Monday, March 2, 2009

A student reaction paper on social work education and ethics

I found George F. Will’s article from the Washington Post, “Code of Coercion” quite interesting. Some good points are brought up in the article such as whether or not a certain field or program of education should even come with a so called set of ideological “rules”. Sure there are codes of ethics and guidelines for conduct in most professions, but these are not absolute, and surely don’t mean the same thing to everyone.

Yes, there are four main questions I think we need to consider. 1) Are there ideological rules in the NASW code of ethics? 2) Should there be ideological rules in the NASW code of ethics? 3) If there should be ideological rules in the NASW code of ethics, does the code of ethics have the right rules, is it missing some, and does it have some that should not be included? 4) Are social work students supposed to subscribe to the NASW code of ethics, or merely be familiar with it?

The answers are: 1) yes, there are ideological rules in the NASW code of ethics. 2) Yes, there ought to be ideological rules, because professions have ideologies (or at least they ought to have ideologies). For example, in medical ethics doctors must subscribe to an ideology that they will do no harm to a patient. That is why ethical physicians will not assist in administering the poisons in lethal injection executions, although they will certify that a condemned prisoner has died. This is an ideology that doctors must preserve and protect the life and health of their patients, because by definition, that is what doctors do. Social workers should also have an ideology that defines what it is that social workers do, or ought to do. 3) The question of whether the NASW code of ethics includes the correct rules is one that is debatable, and is in fact debated within social work. I personally don’t object to any specific ideological rules in the present form of the code of ethics, but I think in certain places emphasis is misplaced, and I would change it in some ways, because I think it could be improved. There could be a substantial discussion of which values or ideologies in the code of ethics are in fact objectionable or wrong. George Will did not engage in such a discussion, so his contribution is not useful on that score. As I read it, the NASW code of ethics is not especially objectionable, and I struggle to understand how a fair-minded person familiar with the role of social work in society could object to the ideology enshrined in the code of ethics. 4) Social work students must be familiar with the code of ethics. They must be familiar with it in part because if they violate certain points of the code of ethics they could be punished or disciplined.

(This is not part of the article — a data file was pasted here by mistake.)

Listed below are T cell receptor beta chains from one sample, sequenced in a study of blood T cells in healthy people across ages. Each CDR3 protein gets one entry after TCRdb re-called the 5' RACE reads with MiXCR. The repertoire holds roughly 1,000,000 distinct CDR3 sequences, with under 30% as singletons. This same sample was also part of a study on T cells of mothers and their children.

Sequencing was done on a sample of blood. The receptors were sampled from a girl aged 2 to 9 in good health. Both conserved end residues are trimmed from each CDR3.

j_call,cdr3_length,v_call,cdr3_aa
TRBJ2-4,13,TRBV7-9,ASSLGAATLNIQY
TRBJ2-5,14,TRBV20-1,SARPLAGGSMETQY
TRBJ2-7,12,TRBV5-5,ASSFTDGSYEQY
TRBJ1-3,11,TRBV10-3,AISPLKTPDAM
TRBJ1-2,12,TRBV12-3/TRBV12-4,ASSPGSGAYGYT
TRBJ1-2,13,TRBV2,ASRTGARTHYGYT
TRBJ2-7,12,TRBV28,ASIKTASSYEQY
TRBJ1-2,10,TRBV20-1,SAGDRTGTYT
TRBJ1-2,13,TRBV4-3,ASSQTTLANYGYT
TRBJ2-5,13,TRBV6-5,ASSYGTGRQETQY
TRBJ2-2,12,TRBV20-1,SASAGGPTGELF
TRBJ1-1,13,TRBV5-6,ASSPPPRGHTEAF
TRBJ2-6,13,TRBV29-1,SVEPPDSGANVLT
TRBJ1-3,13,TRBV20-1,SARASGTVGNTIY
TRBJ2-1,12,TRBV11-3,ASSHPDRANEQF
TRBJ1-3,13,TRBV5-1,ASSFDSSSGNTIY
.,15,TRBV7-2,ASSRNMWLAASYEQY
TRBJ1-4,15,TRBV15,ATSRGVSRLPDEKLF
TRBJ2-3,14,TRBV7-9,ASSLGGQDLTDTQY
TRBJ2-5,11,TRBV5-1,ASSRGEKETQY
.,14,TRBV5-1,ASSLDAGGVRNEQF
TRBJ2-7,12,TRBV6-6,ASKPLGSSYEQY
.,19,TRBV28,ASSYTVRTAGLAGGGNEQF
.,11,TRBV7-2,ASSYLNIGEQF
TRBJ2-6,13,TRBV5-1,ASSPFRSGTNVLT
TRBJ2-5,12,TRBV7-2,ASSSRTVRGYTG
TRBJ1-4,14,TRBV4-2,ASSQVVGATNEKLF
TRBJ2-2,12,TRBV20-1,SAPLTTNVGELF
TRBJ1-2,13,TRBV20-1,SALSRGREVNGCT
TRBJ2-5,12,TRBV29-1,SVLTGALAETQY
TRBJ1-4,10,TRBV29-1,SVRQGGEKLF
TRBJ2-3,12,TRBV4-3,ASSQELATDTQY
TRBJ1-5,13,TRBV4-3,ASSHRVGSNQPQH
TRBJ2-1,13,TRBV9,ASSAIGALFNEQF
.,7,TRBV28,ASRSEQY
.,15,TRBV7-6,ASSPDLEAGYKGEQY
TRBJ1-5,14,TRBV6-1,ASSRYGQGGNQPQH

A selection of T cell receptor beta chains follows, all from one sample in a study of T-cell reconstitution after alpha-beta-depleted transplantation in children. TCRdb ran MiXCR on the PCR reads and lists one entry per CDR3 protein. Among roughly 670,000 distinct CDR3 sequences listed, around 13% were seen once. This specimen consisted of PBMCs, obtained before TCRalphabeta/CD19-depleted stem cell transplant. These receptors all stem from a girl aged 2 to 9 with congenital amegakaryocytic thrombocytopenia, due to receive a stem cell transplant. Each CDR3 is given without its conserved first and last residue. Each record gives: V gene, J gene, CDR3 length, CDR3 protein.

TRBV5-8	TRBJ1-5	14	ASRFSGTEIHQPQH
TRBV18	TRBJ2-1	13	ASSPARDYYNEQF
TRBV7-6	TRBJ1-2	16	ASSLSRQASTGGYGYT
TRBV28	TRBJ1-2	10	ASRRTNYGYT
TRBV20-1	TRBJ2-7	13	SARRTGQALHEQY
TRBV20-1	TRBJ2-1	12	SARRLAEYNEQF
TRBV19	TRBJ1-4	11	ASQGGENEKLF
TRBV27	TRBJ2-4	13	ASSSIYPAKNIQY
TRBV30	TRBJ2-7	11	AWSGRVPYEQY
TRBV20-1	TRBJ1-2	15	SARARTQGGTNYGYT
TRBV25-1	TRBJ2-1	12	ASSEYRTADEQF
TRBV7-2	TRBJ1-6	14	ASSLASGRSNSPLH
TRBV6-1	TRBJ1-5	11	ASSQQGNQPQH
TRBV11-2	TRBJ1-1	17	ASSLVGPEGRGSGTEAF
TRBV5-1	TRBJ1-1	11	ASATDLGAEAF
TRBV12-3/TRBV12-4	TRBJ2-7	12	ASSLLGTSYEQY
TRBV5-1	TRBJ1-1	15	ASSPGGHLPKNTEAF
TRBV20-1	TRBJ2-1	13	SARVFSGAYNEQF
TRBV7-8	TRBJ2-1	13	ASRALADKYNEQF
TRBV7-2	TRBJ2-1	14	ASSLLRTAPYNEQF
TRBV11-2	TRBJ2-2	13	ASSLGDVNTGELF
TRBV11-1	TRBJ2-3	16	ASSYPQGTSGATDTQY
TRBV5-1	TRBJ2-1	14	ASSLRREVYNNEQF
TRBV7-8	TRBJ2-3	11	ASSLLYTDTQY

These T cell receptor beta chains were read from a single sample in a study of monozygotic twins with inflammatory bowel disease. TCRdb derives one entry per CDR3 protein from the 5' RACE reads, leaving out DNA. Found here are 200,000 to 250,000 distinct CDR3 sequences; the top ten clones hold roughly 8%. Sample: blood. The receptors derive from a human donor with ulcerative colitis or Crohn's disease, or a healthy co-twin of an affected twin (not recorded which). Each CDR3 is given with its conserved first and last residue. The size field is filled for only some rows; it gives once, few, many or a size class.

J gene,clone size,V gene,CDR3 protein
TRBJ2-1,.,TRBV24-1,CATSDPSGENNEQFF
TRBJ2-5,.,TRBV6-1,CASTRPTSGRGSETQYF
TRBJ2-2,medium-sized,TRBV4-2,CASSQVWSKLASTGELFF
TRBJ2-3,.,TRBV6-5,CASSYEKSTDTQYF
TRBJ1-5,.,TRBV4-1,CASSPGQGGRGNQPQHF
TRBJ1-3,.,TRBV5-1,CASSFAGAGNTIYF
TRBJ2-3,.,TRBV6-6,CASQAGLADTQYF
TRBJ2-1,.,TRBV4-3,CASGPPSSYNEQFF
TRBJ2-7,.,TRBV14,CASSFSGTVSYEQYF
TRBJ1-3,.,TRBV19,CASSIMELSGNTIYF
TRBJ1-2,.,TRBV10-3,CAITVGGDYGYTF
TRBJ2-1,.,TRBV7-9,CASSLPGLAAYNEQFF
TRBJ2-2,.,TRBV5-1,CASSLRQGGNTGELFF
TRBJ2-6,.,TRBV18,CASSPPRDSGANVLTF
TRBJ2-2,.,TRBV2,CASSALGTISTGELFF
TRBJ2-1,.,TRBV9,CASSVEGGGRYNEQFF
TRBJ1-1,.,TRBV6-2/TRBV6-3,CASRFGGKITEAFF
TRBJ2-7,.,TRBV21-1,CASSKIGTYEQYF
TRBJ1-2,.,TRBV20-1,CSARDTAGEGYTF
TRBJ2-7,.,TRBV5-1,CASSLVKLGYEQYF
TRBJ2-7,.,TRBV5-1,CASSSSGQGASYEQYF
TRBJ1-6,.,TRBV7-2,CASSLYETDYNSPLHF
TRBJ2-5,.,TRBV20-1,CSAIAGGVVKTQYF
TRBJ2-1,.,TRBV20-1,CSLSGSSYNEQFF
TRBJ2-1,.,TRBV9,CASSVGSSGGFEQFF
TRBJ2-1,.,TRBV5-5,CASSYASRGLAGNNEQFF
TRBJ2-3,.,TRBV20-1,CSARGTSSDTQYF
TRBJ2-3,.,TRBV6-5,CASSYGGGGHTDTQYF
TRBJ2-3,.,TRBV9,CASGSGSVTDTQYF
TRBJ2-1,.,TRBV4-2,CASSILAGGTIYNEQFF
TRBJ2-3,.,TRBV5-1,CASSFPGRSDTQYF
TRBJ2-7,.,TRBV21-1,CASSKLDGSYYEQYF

I have intimate familiarity with three schools of social work, and at none of these three were students required to subscribe to the code of ethics or make any sort of statement of belief or values in which they endorsed the NASW code of ethics. In fact, I had a Catholic field supervisor in my own MSW training who emphasized ethics as one of his top priorities, but told me he was not a member of NASW and would not become a member because he did not agree with 100% of the NASW code of ethics, and so he instead belonged to other professional social worker associations. The ideologically controversial portions of the NASW code of ethics are not the points that would be brought up and used against a social worker in a disciplinary setting. That is, no one objects to the ideology around duties to clients and professional responsibilities to clients, and that is the part of the ethical code where violations can land you in trouble. It is in the more broadly-worded exhortations for social workers to believe in and advocate for certain types of things that some people take issue, and these are not the sort of ethical rules where violations do direct harm to clients. At least that is how it appears to me.

A major point in Will’s article is that the National Association of Scholars did their research on ten major public universities and found that social work students are encouraged to be as liberal as possible for the most part. Their examples could be extreme cases, but they do make a good argument anyway. I personally believe that to some extent people seeking a degree in social work must have an open mind and a true desire to help everyone, no matter what they may have done, or what walk of life they are from. Some people may call that liberal, but I just call it what I truly believe is right, and it is what I desire to do.

Their examples are not merely extreme cases. In fact, their examples are false. That is, some of their examples just didn’t happen, and are in essence, lies.

I wonder whether a good argument can be based on falsehoods and false propositions. I often engage in mind-experiments to create hypothetical situations, and then suggest that if we faced a situation such as the one I have imagined, we would then need to make certain decisions. In fact, these hypothetical situations may be far from realistic; they aren’t based on actual facts, so the situations I ask people to consider might be unlikely. But at least I make it clear I’m engaging in hypothetical mind-experiments and explain the degree to which my imagined situations are based on my suppositions or knowledge about actual facts. Anyway, my purposes are mainly to get people to think about things and reach their own conclusions. The National Association of Scholars is not merely trying to make people think about social work education: they are actively attacking the Council on Social Work Education and the National Association of Social Workers, and trying to change education policies related to social work.